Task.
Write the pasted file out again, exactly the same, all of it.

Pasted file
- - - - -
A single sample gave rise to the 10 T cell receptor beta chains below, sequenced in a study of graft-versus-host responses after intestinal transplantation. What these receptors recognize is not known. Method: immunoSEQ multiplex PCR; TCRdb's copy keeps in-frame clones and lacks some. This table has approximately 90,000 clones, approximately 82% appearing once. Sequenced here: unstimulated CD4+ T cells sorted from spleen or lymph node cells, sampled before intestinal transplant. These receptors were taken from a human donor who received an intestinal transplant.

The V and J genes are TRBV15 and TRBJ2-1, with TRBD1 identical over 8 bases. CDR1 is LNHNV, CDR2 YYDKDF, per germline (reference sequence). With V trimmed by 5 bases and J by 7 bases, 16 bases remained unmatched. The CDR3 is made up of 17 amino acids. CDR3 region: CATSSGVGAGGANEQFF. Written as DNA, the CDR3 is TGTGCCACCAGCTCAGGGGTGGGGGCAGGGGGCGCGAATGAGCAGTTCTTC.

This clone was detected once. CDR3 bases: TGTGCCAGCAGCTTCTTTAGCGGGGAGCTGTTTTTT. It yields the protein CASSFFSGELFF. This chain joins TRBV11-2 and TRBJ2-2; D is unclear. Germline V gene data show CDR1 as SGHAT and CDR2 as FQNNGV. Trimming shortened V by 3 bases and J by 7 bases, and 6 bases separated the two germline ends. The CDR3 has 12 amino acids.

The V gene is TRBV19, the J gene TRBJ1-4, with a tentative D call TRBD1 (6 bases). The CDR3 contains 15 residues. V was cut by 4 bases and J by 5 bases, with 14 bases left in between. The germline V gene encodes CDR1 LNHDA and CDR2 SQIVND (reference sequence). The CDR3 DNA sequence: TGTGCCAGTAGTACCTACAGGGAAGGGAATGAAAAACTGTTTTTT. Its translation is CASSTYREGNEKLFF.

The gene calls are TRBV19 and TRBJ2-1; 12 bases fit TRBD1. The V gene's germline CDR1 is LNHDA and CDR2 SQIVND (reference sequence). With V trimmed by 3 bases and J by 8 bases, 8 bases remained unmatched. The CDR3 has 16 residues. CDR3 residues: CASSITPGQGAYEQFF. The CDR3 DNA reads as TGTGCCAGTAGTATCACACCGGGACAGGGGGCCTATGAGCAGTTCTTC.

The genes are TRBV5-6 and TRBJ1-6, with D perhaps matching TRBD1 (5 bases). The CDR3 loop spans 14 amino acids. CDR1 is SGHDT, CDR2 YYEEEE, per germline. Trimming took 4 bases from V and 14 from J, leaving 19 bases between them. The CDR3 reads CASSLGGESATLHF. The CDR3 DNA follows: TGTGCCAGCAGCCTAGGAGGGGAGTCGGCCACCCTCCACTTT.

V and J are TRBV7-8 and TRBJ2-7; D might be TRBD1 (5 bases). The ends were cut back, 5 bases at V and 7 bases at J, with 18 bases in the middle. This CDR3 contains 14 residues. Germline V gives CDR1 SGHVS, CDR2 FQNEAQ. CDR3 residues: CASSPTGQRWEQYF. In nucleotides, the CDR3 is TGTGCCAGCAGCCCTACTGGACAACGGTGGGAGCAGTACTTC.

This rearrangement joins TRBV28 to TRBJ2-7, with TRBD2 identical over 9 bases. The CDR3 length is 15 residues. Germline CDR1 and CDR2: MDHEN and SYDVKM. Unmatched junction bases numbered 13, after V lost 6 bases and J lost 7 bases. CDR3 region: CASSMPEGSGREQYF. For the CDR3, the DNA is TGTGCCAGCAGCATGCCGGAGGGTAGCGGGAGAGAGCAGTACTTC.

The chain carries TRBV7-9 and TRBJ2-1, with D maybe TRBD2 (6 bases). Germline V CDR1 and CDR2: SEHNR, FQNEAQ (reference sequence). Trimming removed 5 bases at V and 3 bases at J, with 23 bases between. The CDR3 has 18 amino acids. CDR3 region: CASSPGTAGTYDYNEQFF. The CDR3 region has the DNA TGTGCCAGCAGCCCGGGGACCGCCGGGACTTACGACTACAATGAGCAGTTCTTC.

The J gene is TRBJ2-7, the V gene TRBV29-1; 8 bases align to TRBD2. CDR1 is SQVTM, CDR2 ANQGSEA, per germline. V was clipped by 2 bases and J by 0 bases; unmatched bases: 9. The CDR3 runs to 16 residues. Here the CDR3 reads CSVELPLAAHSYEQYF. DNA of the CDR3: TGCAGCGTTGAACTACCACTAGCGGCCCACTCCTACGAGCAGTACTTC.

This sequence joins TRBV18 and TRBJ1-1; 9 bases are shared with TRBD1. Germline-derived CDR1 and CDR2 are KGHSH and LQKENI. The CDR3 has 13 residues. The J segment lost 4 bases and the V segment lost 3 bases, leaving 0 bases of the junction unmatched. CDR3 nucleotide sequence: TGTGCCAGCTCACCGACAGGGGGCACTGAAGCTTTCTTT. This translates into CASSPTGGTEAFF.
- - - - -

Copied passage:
A single sample gave rise to the 10 T cell receptor beta chains below, sequenced in a study of graft-versus-host responses after intestinal transplantation. What these receptors recognize is not known. Method: immunoSEQ multiplex PCR; TCRdb's copy keeps in-frame clones and lacks some. This table has approximately 90,000 clones, approximately 82% appearing once. Sequenced here: unstimulated CD4+ T cells sorted from spleen or lymph node cells, sampled before intestinal transplant. These receptors were taken from a human donor who received an intestinal transplant.

The V and J genes are TRBV15 and TRBJ2-1, with TRBD1 identical over 8 bases. CDR1 is LNHNV, CDR2 YYDKDF, per germline (reference sequence). With V trimmed by 5 bases and J by 7 bases, 16 bases remained unmatched. The CDR3 is made up of 17 amino acids. CDR3 region: CATSSGVGAGGANEQFF. Written as DNA, the CDR3 is TGTGCCACCAGCTCAGGGGTGGGGGCAGGGGGCGCGAATGAGCAGTTCTTC.

This clone was detected once. CDR3 bases: TGTGCCAGCAGCTTCTTTAGCGGGGAGCTGTTTTTT. It yields the protein CASSFFSGELFF. This chain joins TRBV11-2 and TRBJ2-2; D is unclear. Germline V gene data show CDR1 as SGHAT and CDR2 as FQNNGV. Trimming shortened V by 3 bases and J by 7 bases, and 6 bases separated the two germline ends. The CDR3 has 12 amino acids.

The V gene is TRBV19, the J gene TRBJ1-4, with a tentative D call TRBD1 (6 bases). The CDR3 contains 15 residues. V was cut by 4 bases and J by 5 bases, with 14 bases left in between. The germline V gene encodes CDR1 LNHDA and CDR2 SQIVND (reference sequence). The CDR3 DNA sequence: TGTGCCAGTAGTACCTACAGGGAAGGGAATGAAAAACTGTTTTTT. Its translation is CASSTYREGNEKLFF.

The gene calls are TRBV19 and TRBJ2-1; 12 bases fit TRBD1. The V gene's germline CDR1 is LNHDA and CDR2 SQIVND (reference sequence). With V trimmed by 3 bases and J by 8 bases, 8 bases remained unmatched. The CDR3 has 16 residues. CDR3 residues: CASSITPGQGAYEQFF. The CDR3 DNA reads as TGTGCCAGTAGTATCACACCGGGACAGGGGGCCTATGAGCAGTTCTTC.

The genes are TRBV5-6 and TRBJ1-6, with D perhaps matching TRBD1 (5 bases). The CDR3 loop spans 14 amino acids. CDR1 is SGHDT, CDR2 YYEEEE, per germline. Trimming took 4 bases from V and 14 from J, leaving 19 bases between them. The CDR3 reads CASSLGGESATLHF. The CDR3 DNA follows: TGTGCCAGCAGCCTAGGAGGGGAGTCGGCCACCCTCCACTTT.

V and J are TRBV7-8 and TRBJ2-7; D might be TRBD1 (5 bases). The ends were cut back, 5 bases at V and 7 bases at J, with 18 bases in the middle. This CDR3 contains 14 residues. Germline V gives CDR1 SGHVS, CDR2 FQNEAQ. CDR3 residues: CASSPTGQRWEQYF. In nucleotides, the CDR3 is TGTGCCAGCAGCCCTACTGGACAACGGTGGGAGCAGTACTTC.

This rearrangement joins TRBV28 to TRBJ2-7, with TRBD2 identical over 9 bases. The CDR3 length is 15 residues. Germline CDR1 and CDR2: MDHEN and SYDVKM. Unmatched junction bases numbered 13, after V lost 6 bases and J lost 7 bases. CDR3 region: CASSMPEGSGREQYF. For the CDR3, the DNA is TGTGCCAGCAGCATGCCGGAGGGTAGCGGGAGAGAGCAGTACTTC.

The chain carries TRBV7-9 and TRBJ2-1, with D maybe TRBD2 (6 bases). Germline V CDR1 and CDR2: SEHNR, FQNEAQ (reference sequence). Trimming removed 5 bases at V and 3 bases at J, with 23 bases between. The CDR3 has 18 amino acids. CDR3 region: CASSPGTAGTYDYNEQFF. The CDR3 region has the DNA TGTGCCAGCAGCCCGGGGACCGCCGGGACTTACGACTACAATGAGCAGTTCTTC.

The J gene is TRBJ2-7, the V gene TRBV29-1; 8 bases align to TRBD2. CDR1 is SQVTM, CDR2 ANQGSEA, per germline. V was clipped by 2 bases and J by 0 bases; unmatched bases: 9. The CDR3 runs to 16 residues. Here the CDR3 reads CSVELPLAAHSYEQYF. DNA of the CDR3: TGCAGCGTTGAACTACCACTAGCGGCCCACTCCTACGAGCAGTACTTC.

This sequence joins TRBV18 and TRBJ1-1; 9 bases are shared with TRBD1. Germline-derived CDR1 and CDR2 are KGHSH and LQKENI. The CDR3 has 13 residues. The J segment lost 4 bases and the V segment lost 3 bases, leaving 0 bases of the junction unmatched. CDR3 nucleotide sequence: TGTGCCAGCTCACCGACAGGGGGCACTGAAGCTTTCTTT. This translates into CASSPTGGTEAFF.